The project aims to learn what types of documents and material artifacts most make cancer patients feel supported, help them make meaning from their illness, and understand how these effects are achieved in order to put forward recommendations to medical practitioners, community partners, and those who interact with the ill and recovering about how best to support patients.
To participate in the study, you must:
(1) have had a cancer diagnosis (any type)
(2) be age 18 or over
Click here to take the survey.
Bryna Siegel Finer is Professor of English and the Director of Writing Across the Curriculum at Indiana University of Pennsylvania. Her research can be found in Rhetoric Review, Teaching English in the Two-Year College, Praxis, the Journal of Writing Assessment, the Journal of Teaching Writing and others. With Jamie White-Farnham, she is the co-editor of Writing Program Architecture: Thirty Cases for Reference and Research, published by Utah State University Press in November 2017; with Jamie White-Farnham and Cathryn Molloy, she is the co-editor of Women’s Health Advocacy: Rhetorical Ingenuity for the 21st Century.
Cathryn Molloy is Associate Professor in James Madison University’s School of Writing, Rhetoric and Technical Communication where she serves as director of undergraduate studies and teaches in the undergraduate and graduate programs. An assistant editor for the journal Rhetoric of Health and Medicine, her work focuses on issues of credibility in health contexts. She is the author of Rhetorical Ethos in Health and Medicine: Patient Credibility, Stigma, and Misdiagnosis published by Routledge in 2019. Her research has appeared in Rhetoric Society Quarterly, Qualitative Inquiry, and Rhetoric Review.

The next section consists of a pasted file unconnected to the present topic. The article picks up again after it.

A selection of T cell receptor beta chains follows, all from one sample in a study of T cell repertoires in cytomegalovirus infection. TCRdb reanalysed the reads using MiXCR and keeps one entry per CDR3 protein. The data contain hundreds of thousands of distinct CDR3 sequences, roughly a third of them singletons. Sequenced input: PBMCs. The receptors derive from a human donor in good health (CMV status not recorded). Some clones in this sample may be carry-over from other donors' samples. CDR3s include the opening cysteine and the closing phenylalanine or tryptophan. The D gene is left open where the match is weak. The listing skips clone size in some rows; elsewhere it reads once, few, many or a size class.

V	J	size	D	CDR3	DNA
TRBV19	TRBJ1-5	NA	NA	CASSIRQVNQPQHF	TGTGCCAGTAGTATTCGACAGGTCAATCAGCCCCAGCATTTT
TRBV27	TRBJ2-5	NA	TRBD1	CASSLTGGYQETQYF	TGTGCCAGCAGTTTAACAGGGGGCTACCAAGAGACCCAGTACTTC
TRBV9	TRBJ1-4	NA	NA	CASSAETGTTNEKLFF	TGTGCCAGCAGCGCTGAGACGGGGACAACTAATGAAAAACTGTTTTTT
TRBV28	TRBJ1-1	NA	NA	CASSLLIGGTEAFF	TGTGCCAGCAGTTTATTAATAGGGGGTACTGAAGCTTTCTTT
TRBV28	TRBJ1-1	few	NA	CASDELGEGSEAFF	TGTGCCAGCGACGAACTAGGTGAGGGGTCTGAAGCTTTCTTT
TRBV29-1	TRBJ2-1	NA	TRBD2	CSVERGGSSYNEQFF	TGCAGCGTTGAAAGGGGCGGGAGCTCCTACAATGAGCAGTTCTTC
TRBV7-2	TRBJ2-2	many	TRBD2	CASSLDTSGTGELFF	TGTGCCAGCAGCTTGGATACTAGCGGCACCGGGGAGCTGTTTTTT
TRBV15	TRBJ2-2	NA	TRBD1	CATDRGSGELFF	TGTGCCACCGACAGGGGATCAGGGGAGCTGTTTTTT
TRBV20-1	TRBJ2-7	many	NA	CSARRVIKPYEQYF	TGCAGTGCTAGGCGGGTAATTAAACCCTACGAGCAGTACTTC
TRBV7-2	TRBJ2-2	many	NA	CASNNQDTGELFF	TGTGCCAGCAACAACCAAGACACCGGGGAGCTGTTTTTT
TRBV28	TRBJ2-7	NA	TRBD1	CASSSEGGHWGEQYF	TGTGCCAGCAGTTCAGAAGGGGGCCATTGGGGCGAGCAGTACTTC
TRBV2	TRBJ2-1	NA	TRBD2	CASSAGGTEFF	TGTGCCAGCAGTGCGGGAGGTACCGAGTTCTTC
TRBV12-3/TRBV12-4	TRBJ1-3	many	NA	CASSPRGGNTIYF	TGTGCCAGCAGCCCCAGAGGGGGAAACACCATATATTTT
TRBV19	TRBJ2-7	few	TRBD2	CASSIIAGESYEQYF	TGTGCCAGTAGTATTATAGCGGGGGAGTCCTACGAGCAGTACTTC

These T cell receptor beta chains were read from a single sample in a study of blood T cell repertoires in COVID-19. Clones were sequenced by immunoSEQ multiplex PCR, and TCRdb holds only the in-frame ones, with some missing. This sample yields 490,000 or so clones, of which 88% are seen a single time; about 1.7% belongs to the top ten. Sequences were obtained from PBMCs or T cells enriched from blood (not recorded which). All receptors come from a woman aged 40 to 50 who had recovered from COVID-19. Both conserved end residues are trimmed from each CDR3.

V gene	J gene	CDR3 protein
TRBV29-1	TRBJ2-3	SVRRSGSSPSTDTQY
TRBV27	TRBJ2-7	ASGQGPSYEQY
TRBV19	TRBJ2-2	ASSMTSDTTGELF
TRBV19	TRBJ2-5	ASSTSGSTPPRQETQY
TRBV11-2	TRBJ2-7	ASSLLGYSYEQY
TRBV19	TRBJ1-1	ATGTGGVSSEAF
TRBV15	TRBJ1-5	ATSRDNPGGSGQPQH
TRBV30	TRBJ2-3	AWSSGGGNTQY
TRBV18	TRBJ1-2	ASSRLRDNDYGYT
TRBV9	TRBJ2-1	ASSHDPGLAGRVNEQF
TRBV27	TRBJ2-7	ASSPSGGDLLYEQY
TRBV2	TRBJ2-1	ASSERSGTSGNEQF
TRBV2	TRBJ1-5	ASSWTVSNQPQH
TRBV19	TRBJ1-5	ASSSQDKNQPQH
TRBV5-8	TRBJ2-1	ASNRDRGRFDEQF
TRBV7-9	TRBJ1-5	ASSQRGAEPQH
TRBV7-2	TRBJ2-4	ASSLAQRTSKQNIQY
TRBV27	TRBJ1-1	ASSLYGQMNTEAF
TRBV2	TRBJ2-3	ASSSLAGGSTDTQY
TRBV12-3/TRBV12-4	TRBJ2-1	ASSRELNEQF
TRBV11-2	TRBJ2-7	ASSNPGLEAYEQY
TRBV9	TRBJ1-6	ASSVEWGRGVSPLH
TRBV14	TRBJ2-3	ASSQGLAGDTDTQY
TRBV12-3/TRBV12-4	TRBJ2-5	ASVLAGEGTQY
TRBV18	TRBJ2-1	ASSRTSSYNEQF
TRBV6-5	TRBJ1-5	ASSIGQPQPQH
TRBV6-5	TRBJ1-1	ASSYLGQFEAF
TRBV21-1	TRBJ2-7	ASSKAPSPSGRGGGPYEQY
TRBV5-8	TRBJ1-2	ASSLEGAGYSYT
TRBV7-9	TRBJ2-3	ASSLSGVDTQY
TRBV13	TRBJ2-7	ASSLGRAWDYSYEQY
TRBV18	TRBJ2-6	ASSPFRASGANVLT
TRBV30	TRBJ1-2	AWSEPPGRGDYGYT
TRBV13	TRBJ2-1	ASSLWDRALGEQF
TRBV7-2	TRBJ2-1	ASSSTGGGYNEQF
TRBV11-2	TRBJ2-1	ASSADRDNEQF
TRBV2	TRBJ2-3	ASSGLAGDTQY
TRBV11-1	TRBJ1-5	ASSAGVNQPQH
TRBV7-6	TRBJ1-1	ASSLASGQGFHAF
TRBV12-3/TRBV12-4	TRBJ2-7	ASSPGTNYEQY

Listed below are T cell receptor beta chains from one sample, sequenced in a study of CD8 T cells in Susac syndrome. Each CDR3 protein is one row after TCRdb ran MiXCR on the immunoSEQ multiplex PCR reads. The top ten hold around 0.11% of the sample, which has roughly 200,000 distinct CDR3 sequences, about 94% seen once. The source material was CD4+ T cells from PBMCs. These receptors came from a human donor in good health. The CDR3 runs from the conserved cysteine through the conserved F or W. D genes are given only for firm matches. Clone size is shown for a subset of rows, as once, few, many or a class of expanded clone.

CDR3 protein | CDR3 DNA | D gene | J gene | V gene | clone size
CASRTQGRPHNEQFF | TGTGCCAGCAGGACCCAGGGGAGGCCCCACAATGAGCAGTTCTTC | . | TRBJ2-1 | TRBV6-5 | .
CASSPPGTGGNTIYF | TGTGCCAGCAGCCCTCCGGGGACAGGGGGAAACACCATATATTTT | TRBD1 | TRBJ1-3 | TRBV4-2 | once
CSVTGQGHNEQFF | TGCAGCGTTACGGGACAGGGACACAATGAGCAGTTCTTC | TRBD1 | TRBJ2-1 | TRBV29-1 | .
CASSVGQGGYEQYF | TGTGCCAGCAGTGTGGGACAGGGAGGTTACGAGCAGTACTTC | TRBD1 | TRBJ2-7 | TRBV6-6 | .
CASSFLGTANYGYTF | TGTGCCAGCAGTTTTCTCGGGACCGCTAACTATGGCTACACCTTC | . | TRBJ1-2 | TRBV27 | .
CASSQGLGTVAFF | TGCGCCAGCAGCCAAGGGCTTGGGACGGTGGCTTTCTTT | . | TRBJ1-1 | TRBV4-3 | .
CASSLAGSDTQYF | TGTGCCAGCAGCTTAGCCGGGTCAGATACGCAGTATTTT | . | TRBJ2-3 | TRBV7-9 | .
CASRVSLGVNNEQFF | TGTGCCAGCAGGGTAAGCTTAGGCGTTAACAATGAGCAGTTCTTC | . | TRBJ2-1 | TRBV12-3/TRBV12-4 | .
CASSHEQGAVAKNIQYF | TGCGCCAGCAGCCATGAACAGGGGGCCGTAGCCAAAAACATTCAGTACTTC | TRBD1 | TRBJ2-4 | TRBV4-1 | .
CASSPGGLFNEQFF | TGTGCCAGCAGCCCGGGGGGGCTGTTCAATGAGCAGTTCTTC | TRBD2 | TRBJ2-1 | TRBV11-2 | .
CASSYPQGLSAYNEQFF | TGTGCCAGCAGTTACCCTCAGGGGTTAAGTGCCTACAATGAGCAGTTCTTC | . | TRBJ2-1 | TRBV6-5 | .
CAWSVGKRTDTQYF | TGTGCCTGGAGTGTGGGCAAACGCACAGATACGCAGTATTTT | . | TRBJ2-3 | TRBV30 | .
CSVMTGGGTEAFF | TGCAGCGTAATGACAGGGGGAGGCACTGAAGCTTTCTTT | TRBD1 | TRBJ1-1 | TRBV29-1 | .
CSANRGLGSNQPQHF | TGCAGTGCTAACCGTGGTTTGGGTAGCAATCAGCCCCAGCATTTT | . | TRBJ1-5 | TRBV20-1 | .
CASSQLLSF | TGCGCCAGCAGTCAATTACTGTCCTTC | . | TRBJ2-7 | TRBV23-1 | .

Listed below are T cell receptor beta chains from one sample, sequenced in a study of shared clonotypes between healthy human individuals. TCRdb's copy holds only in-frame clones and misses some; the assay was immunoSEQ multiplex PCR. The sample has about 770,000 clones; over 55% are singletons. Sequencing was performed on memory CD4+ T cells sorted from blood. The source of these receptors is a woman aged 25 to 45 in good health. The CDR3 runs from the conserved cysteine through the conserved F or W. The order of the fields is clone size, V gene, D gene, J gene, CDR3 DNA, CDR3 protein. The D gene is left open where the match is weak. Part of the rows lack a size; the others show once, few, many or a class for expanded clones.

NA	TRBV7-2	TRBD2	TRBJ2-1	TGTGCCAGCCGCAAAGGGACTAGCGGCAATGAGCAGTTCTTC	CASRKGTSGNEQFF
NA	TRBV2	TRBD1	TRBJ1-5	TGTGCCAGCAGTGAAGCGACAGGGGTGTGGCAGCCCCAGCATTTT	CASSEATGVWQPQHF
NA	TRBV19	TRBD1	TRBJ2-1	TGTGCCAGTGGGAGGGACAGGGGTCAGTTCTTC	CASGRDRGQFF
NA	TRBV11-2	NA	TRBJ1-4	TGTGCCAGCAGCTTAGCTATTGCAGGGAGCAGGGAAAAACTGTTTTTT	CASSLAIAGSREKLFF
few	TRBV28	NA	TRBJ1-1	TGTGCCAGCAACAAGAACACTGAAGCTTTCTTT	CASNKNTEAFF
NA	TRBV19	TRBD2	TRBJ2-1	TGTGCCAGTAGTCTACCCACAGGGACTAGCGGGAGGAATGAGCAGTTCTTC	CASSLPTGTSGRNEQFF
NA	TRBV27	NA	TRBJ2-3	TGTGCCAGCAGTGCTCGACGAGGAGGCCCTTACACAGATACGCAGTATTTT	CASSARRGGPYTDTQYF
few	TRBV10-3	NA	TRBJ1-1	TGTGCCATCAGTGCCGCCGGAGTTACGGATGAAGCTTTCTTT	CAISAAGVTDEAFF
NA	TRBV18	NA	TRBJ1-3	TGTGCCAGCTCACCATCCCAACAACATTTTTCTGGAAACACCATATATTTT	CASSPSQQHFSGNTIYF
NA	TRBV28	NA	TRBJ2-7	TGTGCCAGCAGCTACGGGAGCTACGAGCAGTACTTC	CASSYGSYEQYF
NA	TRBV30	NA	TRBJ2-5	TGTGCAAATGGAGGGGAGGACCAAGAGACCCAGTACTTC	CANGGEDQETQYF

Jamie White-Farnham is Associate Professor of Writing and Director of the Center for Excellence in Teaching and Learning at the University of Wisconsin-Superior. Her research has appeared in College English, Rhetoric Review, Community Literacy Journal, and others. Her co-edited collected with Bryna Siegel Finer Writing Program Architecture: 30 Cases for Reference and Research was published by Utah State UP in 2017. She is also she is the co-editor of Women’s Health Advocacy: Rhetorical Ingenuity for the 21st Century.
The aim of this study, situated in the field of Rhetoric of Health and Medicine (RHM), is to learn what types of documents and other material artifacts actually work to help patients understand their illness, make them feel supported, and help them make meaning from their medical situation. Our goal is to show how these documents and artifacts achieve certain effects in order to put forward recommendations to medical practitioners, community partners, and those who interact with the ill and recovering about how best to inform and support patients.
When diagnosed with an illness, particularly when chronic, patients can be overwhelmed by all the written materials they receive from doctors, support groups, and even from loved ones. These materials, while intended to inform, help, and support the patient, can have a variety of epistemological consequences: the results of rhetorical knowledge-making often unintended by the author/creator of the document. For instance, a list of local wig shops provided in an information packet to a new chemotherapy patient might be intended as a supportive resource by the nurse who compiled it, but instead it forces patients, perhaps prematurely, to confront their identity as a person about to lose their hair and the knowledge that they might be expected to cover up their balding head. This understanding is more than a rhetorical effect of certain words or phrases; the document overall changes the patient’s world as they once knew it: an epistemological consequence. This book seeks to uncover the reality of those consequences and investigate the question: how do patients interact with these materials, and what sort of materials do help patients make meaning (in positive ways) from their illness?